Posts

Kerberos fails with CIFS using AOVPN

Hey. Today I want to talk about an interesting case that involves Kerberos, Always On VPN and access to CIFS.
A customer has recently deployed Always on VPN in their infrastructure. Most clients worked well with that but a few had mixed issues with old VPN clients installed on some machines.

Cisco AnyConnect usually worked fine when installed, but there was another VPN client that disabled the IKE/EXT service which prevented the AO VPN IPSEC to work properly. So uninstalling that software solved the issues. The customer still had that installed on some clients as a backup solutions for when IPSEC was blocked at the source (for example hotels, airports etc.)

But hey! I mentioned Kerberos, how does that come into play?

Disclaimer: This post has might have little to do with Always On VPN, but the issue manifested itself when connected through AOVPN.

Well, there was a few clients that actually connected fine. They could ping stuff on the network and everything seemed fine until they tried to access the file server. They got prompted with credentials stating that they had no access to the domain controller even though I could actually get LDAP access with AD-powershell, so LDAP was obviously working. This was interesting. After a few log checks on both sides of the fence, nothing popped out. So I decided to install Wireshark on the domain controller to try and figure things out. This gave me lots of new and critical information.

I could clearly see that Kerberos was not working. UN_SUPPORTED when the client tried to get a Kerberos ticket from the KDC. So I checked the DC logs and found issues with the Kerberos certificate.
Sorry for the lack of screens, this all happened really fast and I was definitely not allowed to screenshot the customers data.

It turned out that the domain controller was using previously issued certificates from and old and retired Certificate Authority. So I deleted all of them and issued the domain controller new certs for domain controller authentication and Kerberos authentication. Now my senses were tingling since I knew that this would fix the problems. And lo and behold, it did! The troubled clients worked right away.

But, one thing was still bothering me and is still bothering me. Since this was a server side fix, why did not all the clients have this issue? Why was only a select few clients using Kerberos auth? The customer is telling me that all computers are equal and installed from the same image and are getting the same policies. So why are only a select few using Kerberos (that failed). At the time of writing, I don’t know. This happened just recently. Maybe you have some ideas? Feel free to contact me on twitter (@mrblackswe) or post a comment below. Something tells me that the clients are not equal at all, despite what the customer is telling me (Usually the case). The clients are Windows 10 Pro 1809, afaik.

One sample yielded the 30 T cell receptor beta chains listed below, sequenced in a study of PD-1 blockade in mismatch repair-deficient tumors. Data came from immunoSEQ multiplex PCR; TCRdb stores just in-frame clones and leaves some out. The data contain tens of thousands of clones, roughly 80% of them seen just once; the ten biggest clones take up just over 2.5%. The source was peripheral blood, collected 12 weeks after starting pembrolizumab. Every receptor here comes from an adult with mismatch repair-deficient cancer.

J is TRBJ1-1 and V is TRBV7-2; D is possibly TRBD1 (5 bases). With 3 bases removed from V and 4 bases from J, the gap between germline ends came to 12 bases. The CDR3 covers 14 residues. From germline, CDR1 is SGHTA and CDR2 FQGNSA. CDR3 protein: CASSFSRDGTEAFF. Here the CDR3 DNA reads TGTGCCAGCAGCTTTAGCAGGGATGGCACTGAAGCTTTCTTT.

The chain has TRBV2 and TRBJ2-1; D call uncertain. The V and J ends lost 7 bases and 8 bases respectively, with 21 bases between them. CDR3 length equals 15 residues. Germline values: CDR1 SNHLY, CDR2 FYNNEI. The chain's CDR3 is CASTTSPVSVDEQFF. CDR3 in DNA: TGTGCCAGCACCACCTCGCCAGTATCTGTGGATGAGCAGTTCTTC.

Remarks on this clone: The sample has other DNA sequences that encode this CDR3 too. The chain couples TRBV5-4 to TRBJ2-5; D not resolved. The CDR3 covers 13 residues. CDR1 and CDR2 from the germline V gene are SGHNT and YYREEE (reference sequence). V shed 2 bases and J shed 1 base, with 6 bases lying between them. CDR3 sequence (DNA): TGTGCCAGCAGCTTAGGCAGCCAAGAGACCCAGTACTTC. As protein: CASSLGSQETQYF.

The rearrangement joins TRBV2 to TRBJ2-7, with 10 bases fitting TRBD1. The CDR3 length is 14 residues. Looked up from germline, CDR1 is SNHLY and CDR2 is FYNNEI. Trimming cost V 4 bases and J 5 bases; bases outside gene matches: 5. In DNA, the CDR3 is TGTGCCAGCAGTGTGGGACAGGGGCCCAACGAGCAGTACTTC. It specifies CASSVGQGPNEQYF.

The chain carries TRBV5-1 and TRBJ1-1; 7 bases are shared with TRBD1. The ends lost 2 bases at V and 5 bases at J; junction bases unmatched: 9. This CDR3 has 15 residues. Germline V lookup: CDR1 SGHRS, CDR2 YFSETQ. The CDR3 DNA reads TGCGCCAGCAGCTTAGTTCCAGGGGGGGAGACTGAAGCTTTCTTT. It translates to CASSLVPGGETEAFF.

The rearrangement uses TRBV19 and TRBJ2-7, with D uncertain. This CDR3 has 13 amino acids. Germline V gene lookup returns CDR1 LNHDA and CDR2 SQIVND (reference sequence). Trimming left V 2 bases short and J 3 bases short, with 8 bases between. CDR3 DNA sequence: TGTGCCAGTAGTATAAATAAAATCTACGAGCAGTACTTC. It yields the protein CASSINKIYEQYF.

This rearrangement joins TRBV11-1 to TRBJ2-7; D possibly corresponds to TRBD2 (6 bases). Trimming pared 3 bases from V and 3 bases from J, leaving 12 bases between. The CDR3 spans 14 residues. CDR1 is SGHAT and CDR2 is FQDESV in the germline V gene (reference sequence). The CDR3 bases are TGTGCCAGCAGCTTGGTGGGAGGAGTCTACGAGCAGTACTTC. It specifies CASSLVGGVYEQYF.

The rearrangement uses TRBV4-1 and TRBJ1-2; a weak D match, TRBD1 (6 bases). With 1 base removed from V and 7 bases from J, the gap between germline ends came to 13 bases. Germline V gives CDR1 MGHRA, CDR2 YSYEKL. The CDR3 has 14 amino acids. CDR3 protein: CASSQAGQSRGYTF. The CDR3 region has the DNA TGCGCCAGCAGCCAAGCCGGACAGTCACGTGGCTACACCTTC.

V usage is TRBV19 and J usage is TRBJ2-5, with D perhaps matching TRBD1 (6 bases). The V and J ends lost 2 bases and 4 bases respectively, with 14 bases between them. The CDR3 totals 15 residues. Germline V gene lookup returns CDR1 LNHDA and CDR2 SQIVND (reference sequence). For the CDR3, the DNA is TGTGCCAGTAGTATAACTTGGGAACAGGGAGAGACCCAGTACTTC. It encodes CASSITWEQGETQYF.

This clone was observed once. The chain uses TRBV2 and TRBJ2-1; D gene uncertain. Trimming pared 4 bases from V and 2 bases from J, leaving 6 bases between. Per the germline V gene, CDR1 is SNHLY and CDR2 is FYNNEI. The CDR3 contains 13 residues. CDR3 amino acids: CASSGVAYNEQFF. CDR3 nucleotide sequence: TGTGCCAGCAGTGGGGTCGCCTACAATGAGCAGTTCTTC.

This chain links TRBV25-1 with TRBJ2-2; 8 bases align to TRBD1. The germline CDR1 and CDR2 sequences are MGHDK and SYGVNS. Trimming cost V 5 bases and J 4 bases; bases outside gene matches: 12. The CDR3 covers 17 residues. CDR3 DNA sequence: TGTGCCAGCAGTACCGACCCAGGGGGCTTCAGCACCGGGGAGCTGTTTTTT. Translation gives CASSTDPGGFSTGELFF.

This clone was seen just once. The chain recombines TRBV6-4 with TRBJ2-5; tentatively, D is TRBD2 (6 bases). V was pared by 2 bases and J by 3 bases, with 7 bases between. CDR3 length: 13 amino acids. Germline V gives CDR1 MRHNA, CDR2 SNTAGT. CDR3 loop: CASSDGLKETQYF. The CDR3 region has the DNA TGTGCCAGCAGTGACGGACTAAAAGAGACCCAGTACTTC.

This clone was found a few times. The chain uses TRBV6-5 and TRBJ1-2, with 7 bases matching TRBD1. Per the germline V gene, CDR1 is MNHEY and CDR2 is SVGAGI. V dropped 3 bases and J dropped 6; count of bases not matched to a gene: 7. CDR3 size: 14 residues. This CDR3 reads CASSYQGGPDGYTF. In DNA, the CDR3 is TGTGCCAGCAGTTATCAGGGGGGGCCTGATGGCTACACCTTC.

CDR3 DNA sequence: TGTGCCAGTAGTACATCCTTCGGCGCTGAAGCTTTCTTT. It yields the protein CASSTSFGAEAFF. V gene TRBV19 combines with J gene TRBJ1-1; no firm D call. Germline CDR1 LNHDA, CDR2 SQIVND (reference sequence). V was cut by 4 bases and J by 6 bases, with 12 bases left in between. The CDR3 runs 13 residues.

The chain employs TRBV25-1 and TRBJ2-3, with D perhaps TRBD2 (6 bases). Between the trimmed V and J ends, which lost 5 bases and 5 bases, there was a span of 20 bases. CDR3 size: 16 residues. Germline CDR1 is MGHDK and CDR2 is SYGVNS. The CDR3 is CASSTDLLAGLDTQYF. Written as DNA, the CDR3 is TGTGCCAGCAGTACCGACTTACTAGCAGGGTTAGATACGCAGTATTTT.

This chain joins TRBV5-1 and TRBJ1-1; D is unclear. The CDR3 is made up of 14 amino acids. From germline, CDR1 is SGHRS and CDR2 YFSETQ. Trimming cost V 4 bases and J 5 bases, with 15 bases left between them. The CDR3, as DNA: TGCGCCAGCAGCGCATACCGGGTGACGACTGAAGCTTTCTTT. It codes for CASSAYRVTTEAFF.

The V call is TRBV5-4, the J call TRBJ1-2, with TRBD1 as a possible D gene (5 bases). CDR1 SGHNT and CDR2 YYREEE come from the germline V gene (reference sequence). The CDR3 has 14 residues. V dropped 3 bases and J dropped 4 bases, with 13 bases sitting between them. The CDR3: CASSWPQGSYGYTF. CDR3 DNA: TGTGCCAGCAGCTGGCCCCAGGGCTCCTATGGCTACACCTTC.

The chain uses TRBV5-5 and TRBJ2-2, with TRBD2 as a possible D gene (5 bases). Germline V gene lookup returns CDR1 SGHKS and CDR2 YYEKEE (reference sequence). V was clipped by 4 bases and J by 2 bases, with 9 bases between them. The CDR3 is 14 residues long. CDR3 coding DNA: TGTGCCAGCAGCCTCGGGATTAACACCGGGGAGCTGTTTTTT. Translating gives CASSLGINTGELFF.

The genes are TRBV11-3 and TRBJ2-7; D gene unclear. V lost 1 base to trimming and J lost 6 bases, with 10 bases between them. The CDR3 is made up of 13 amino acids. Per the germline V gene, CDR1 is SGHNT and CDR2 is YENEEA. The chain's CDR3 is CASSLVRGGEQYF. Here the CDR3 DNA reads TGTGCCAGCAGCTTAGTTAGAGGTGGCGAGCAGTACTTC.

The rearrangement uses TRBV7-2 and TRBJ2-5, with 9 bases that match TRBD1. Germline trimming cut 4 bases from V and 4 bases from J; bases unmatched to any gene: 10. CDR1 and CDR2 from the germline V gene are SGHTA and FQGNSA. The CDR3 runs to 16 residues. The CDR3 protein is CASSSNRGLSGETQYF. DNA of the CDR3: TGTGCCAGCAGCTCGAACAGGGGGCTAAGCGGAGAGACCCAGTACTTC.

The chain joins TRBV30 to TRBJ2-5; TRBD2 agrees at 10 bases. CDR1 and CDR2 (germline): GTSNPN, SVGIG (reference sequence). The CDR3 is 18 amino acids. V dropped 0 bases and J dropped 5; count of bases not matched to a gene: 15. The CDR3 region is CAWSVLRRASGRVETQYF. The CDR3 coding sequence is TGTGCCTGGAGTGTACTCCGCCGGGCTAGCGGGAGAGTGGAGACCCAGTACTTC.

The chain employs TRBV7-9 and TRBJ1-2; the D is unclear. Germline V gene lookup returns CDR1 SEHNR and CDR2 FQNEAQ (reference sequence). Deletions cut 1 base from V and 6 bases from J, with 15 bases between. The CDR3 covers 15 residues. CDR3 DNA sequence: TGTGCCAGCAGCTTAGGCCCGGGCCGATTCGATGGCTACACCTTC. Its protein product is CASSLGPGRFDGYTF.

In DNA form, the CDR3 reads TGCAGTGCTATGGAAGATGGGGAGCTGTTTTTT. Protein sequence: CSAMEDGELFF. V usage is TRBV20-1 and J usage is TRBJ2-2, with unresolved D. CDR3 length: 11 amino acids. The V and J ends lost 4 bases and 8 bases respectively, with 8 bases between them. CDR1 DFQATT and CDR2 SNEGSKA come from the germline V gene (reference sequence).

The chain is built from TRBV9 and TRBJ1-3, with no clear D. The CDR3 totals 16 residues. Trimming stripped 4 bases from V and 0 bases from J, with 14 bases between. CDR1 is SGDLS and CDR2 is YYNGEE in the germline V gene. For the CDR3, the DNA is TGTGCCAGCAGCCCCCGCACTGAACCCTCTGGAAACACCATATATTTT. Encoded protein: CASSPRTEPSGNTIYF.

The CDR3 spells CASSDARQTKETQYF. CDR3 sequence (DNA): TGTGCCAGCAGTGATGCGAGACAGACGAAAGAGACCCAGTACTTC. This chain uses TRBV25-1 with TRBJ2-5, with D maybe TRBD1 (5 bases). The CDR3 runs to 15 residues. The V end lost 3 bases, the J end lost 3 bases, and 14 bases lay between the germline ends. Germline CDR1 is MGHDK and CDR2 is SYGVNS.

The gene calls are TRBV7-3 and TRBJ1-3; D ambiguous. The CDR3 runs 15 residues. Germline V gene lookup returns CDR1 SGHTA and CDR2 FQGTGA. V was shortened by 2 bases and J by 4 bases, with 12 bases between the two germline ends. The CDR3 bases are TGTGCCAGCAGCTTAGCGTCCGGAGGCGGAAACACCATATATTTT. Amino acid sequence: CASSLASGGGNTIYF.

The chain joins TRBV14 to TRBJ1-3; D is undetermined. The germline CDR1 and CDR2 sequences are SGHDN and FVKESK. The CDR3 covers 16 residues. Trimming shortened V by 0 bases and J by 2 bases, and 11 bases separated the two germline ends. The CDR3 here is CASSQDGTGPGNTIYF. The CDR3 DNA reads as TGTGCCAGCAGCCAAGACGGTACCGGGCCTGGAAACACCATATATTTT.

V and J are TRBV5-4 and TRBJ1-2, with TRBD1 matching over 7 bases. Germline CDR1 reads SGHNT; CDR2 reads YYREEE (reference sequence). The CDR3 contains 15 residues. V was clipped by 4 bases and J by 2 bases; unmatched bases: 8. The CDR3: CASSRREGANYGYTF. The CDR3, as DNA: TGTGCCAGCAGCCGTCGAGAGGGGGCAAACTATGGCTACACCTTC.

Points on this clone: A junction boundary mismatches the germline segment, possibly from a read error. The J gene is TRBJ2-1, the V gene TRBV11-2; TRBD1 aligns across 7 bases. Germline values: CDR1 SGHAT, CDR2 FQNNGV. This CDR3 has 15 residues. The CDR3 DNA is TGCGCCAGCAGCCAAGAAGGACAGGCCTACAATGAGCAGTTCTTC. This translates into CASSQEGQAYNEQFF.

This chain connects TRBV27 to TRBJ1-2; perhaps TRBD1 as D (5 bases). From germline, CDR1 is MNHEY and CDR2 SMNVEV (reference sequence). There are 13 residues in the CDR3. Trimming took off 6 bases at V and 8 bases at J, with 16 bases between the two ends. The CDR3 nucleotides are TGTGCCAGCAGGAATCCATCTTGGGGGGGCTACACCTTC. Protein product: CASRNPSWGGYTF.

Upgrading the lab

Good day to you. Today I’ve done a little write-up about my home lab equipment. I was noticing a few slowdowns once I got around 10 vm’s running on my old “server”, which was an older gen Intel E3 1240 series CPU running 32Gb of DDR3 RAM, SSD cache and spinning HDDs for mass storage. Since the stuff was closing in on 5 years of service I thought it was time to invest in some new hardware.

This time I decided to go AMD and specifically the Threadripper 1920X with 12 cores/24 threads and 64Gb of DDR4 memory. So I doubled the RAM amount and also the RAM speed and the core count tripled with higher clocks as well. All flash this time as well did it’s thing for sure as there are now 5 SSD in a combination of SATA and M2 drives in RAID-0 hosting the VM’s through storage spaces. As far as I know, the only limitation of running Hyper-V on Threadripper is that it can’t do nested virtualization, but I haven’t verified that myself yet as it is a feature I don’t specifically need.

I did not invest in networking at all since I don’t really need more that 1 Gbit externally from the host. Everything else in my network runs a singe NIC except for the NAS, which cannot get to line-speeds anyway despite having 4 ports. I could always get a 10Gbit addon-card later if needed.

So, once the new work horse was built and Hyper-V installed, it was only a matter of settings the constrained kerberos delegations correctly and start migrating machines. Live-migration was out the window due to CPU differences so I had to make the VMs “Migration enabled”. This is done for example with Powershell:

Set-VMProcessor -VMName NameOfVM -CompatibilityForMigrationEnabled 1

Note that the machine has to be turned off for this to run correctly. Once I’ve run the Move-VM command, I just run the above command again with -CompatibilityForMigrationEnabled 0 and the move was completed.

The new machine feels very much faster than the old one and a new install of WS2019 w/ desktop from the MDT took just 4 minutes to finish. I may do some iops testing further down the road but I expect that the numbers are pretty good for consumer/workstation grade hardware.